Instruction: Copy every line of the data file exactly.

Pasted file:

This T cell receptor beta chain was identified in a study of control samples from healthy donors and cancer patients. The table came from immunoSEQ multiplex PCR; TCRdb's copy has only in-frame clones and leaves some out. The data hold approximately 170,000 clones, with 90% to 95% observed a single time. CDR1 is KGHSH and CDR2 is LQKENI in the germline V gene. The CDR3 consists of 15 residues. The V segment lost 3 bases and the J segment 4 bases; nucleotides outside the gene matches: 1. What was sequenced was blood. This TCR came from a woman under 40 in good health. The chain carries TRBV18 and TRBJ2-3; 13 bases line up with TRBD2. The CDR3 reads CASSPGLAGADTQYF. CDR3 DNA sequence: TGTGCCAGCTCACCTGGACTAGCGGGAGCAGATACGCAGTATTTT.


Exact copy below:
This T cell receptor beta chain was identified in a study of control samples from healthy donors and cancer patients. The table came from immunoSEQ multiplex PCR; TCRdb's copy has only in-frame clones and leaves some out. The data hold approximately 170,000 clones, with 90% to 95% observed a single time. CDR1 is KGHSH and CDR2 is LQKENI in the germline V gene. The CDR3 consists of 15 residues. The V segment lost 3 bases and the J segment 4 bases; nucleotides outside the gene matches: 1. What was sequenced was blood. This TCR came from a woman under 40 in good health. The chain carries TRBV18 and TRBJ2-3; 13 bases line up with TRBD2. The CDR3 reads CASSPGLAGADTQYF. CDR3 DNA sequence: TGTGCCAGCTCACCTGGACTAGCGGGAGCAGATACGCAGTATTTT.